Saturday, August 06, 2011

Why a mere website redesign isn't enough

"Lousy journalism on multiple platforms is just lousy journalism in multiple ways." 

-- Journal Register Co. CEO John Paton, in his widely read essay about newspapers in the digital age. I'm reminded of Paton's remark by Gannett Chief Digital Officer David Payne's scheduled presentations on Monday and Thursday, where he'll likely discuss a redesign of all the U.S. newspaper websites, including USA Today.


  1. Yep don't wait to actually here the plan let's trash it in advance. At least you're consistent!

  2. Oops....hear

  3. My God this is what I had been saying for 5 years. And then, I was laid off.

  4. Paton is blowing smoke, just like Big G. JR papers and online sites are lousy and starved, just like Gannett. He and the top brass he brought in are making big bucks, while the rank and file struggle to live on digital dimes. He talks a big game, but JR is owned by a hedge fund. Bromides like break news online first - duh. The biz model has changed to penny ads instead of dollars. But the brass get paid like old media executives. And they don't have any answers. Just hanging on until they can step on your face to get to a lifeboat.

  5. Exactly.
    Glad I won't be a rank-and-filer the moment when the top execs have suckled the last dollar out of this sorry company.

  6. And yet there are any number of dimwits here who complain about how hard it is to navigate the Gannett sites.

    Funny thing, though. They rarely offer specifics, and they never offer solutions. Probably because they have no idea what they are talking about.

  7. 1:45 -- If you don't think it's hard to navigate the Gannett sites, I wonder what's wrong with you.

    Specifics ...
    * It's often hard to find stories online even if you know they were published because you saw them in the print edition.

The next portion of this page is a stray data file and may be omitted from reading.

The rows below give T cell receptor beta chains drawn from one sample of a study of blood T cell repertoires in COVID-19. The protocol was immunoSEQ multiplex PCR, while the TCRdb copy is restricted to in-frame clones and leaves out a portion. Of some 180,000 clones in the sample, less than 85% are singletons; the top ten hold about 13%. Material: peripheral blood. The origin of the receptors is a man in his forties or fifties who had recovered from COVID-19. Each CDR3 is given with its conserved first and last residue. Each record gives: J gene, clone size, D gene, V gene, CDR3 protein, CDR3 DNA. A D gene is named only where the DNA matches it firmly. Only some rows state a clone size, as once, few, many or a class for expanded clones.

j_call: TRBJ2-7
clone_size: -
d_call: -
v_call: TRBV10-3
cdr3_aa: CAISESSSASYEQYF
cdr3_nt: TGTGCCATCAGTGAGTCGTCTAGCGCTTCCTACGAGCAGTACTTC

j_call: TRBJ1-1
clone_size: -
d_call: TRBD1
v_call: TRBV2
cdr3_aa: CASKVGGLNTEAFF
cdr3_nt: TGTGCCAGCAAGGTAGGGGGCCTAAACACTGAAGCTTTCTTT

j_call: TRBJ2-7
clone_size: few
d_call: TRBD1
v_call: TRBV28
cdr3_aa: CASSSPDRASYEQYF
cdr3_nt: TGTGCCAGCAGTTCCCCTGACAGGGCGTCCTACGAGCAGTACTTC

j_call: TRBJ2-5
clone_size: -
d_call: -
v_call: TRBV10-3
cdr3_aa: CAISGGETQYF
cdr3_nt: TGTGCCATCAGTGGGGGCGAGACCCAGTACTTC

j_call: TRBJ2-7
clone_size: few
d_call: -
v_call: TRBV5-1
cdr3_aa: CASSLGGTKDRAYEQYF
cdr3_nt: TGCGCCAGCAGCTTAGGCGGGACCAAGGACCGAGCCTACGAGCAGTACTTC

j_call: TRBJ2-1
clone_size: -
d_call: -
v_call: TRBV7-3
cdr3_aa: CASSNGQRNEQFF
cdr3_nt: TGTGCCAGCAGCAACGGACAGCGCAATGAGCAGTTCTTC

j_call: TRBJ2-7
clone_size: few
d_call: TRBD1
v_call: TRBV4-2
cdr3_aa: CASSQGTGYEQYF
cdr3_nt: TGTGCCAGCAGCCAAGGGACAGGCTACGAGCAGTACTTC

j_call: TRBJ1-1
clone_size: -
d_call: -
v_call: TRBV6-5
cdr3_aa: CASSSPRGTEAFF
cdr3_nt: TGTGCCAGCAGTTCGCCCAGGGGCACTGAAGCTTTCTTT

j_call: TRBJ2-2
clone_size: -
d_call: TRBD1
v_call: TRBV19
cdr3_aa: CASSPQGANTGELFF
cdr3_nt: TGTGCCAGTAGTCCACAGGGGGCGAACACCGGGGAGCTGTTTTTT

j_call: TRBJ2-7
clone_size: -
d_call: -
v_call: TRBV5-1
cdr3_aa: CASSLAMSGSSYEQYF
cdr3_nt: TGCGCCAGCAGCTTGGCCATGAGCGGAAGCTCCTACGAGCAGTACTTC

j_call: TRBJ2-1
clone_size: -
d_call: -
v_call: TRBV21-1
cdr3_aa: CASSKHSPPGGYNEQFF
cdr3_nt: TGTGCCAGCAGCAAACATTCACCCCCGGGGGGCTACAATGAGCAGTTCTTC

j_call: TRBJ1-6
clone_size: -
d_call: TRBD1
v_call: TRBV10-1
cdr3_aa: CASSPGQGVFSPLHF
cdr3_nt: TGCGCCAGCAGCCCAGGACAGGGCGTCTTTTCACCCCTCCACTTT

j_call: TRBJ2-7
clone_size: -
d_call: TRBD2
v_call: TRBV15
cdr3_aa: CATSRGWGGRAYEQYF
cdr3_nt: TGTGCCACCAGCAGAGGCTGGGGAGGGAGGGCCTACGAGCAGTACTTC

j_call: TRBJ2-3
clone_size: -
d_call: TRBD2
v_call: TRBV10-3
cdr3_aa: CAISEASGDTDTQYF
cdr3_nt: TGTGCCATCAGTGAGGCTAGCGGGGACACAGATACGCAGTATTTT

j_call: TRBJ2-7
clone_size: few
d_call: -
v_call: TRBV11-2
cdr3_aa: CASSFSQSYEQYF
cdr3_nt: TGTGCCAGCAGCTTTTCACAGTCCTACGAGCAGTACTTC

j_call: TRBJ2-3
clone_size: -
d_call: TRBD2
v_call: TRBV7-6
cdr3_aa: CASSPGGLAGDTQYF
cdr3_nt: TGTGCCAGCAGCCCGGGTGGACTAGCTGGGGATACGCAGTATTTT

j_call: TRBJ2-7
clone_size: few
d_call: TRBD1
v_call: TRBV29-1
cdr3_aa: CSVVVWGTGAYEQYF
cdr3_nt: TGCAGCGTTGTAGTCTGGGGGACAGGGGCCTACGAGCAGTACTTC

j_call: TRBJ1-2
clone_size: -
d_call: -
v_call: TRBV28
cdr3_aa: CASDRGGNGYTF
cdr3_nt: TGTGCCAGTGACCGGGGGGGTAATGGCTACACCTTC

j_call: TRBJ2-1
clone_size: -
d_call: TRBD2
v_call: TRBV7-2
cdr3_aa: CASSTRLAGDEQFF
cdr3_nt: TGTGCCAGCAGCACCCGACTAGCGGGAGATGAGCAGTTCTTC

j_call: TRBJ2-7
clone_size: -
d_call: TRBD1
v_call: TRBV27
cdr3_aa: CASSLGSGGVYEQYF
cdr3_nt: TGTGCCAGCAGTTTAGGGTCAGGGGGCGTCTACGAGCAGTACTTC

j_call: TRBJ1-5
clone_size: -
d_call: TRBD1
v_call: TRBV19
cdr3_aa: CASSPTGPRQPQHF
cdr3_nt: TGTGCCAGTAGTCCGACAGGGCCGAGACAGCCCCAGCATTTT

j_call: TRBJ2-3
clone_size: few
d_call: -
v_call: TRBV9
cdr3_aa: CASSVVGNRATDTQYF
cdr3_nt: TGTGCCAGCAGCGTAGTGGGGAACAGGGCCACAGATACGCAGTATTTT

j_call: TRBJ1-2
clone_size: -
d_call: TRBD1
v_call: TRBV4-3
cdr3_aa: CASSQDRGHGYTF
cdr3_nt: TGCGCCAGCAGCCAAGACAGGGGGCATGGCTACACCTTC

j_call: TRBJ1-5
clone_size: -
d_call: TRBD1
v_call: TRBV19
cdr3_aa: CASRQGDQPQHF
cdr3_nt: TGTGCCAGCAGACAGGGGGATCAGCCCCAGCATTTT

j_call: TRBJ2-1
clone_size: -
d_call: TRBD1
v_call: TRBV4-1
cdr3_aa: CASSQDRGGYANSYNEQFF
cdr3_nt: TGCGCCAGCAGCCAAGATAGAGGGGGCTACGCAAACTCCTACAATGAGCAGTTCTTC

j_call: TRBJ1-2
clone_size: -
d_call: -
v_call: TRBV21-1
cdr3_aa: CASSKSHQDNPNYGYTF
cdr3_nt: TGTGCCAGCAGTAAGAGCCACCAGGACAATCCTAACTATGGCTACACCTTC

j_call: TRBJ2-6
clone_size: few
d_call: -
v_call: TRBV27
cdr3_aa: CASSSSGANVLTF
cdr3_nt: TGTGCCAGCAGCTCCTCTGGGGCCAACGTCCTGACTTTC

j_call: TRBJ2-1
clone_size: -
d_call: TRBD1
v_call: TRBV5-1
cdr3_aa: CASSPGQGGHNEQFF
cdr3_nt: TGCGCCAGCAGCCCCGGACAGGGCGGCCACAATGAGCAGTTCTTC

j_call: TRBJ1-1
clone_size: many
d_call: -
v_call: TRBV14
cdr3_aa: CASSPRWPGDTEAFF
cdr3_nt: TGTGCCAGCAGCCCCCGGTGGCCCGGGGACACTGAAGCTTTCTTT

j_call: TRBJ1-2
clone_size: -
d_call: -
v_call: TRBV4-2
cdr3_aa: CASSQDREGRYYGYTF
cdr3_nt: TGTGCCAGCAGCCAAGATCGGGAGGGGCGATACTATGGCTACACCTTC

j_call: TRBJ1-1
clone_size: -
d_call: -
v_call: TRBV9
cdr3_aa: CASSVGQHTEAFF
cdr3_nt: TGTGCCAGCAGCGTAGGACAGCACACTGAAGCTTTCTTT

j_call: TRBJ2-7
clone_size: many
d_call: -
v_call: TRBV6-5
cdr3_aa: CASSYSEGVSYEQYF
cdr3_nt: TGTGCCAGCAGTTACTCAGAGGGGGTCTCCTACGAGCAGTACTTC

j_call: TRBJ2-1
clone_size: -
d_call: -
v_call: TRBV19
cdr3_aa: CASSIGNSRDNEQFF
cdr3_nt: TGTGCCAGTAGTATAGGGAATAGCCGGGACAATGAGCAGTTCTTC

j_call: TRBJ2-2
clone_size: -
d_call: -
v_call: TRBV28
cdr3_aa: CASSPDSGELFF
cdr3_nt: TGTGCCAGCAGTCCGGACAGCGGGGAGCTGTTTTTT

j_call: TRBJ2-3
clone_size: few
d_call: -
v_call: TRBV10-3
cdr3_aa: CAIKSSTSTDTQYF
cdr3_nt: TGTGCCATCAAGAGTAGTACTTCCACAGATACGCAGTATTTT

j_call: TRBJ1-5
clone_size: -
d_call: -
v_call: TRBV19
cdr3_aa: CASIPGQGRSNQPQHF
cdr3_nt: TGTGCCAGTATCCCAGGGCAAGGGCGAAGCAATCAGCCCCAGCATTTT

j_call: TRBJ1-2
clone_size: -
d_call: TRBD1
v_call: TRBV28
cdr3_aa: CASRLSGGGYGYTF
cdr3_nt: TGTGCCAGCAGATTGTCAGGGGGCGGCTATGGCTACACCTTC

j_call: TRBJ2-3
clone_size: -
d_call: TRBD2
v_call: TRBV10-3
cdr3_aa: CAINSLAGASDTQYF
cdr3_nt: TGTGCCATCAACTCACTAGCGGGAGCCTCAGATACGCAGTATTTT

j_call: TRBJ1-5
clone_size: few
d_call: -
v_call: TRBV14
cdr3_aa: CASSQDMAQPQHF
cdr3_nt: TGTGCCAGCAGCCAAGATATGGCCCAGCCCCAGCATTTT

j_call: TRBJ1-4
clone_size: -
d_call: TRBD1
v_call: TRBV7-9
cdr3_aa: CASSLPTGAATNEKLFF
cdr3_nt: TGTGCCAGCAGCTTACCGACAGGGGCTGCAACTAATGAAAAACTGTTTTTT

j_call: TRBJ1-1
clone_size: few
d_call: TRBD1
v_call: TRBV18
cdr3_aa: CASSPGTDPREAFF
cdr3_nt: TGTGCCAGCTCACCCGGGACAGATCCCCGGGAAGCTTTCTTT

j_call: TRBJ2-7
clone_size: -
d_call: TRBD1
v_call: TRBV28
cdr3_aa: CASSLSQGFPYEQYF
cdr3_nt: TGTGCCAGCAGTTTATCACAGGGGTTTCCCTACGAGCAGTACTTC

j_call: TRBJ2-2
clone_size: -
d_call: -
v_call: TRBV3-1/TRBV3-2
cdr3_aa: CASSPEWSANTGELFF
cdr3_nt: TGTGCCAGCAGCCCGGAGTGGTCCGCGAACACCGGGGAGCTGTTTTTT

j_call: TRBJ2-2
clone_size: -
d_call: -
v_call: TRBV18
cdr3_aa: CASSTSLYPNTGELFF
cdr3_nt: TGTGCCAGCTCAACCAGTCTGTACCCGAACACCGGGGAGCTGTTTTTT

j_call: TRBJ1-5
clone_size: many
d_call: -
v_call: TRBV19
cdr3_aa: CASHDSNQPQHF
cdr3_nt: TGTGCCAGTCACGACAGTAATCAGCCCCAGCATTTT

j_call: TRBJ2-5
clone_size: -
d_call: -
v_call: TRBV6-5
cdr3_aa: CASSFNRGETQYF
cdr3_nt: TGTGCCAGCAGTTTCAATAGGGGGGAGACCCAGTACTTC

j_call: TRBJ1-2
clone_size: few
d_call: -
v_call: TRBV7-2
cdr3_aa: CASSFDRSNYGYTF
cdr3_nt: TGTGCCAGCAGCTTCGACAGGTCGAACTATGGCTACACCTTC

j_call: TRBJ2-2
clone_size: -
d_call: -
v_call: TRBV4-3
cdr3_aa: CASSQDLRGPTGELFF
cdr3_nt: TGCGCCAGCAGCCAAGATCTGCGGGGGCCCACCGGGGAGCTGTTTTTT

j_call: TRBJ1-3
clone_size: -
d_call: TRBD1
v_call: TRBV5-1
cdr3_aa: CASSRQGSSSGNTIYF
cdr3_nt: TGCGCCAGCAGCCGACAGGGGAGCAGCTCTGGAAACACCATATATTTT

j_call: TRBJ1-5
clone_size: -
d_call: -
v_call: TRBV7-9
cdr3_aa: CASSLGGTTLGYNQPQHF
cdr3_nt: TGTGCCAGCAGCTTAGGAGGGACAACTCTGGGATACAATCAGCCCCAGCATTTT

* The big stories are often relegated to secondary positions, so that the news sites can promote photo galleries. That means the big stories are often hidden in places that you have to know about to get to them.
    * The calendars contain so many worthless items -- club meetings, etc. -- that you get pages of listings for a single day. That means finding the events that a lot of people might actually attend takes four times as long as it does on calendars from competitors.
    * It's easier to find a link to Deal Chicken than it is most of the cover stories for everything but the A section.
    * Most Gannett stories expire after a month, making all of the above even worse and limiting the many hits we could receive for evergreen stories with traction.

    I could go on and on and on, but don't feel it's necessary. Many Web sites stink and Gannett's are certainly among them. If they weren't the only game in most of the towns they serve, there's no way they would be competitive.

  8. Scary sense of deja vu there. Clearly Hunke not only read that essay, but he cribbed it point by point for the so-called Transformation.

  9. Thanks for making my point, 1:54. Many of those things are content issues, not navigation issues. Deciding which stories are posted online is a content issue. Deciding how long they can be accessed is a content issue.

    You make it all too easy. The point is the same, and now underscored by you. Most of the people here who complain about navigation really have no clue what they are talking about. 1:54 just proved that.

  10. Let me add to 1:54's list. When I was looking for a story I wrote on our site, it was easier, faster, more reliable to find it by using Google than by using the search engine on the site. I think that's because the site engine is from another g a n n e t t subsidiary.

  11. Doing a search on the USA Today website is difficult to almost impossible, too, which is especially maddening when you consider that "search" is what the Internet is all about.

    Do a search at and you get all kinds of garbage returns. Crazy.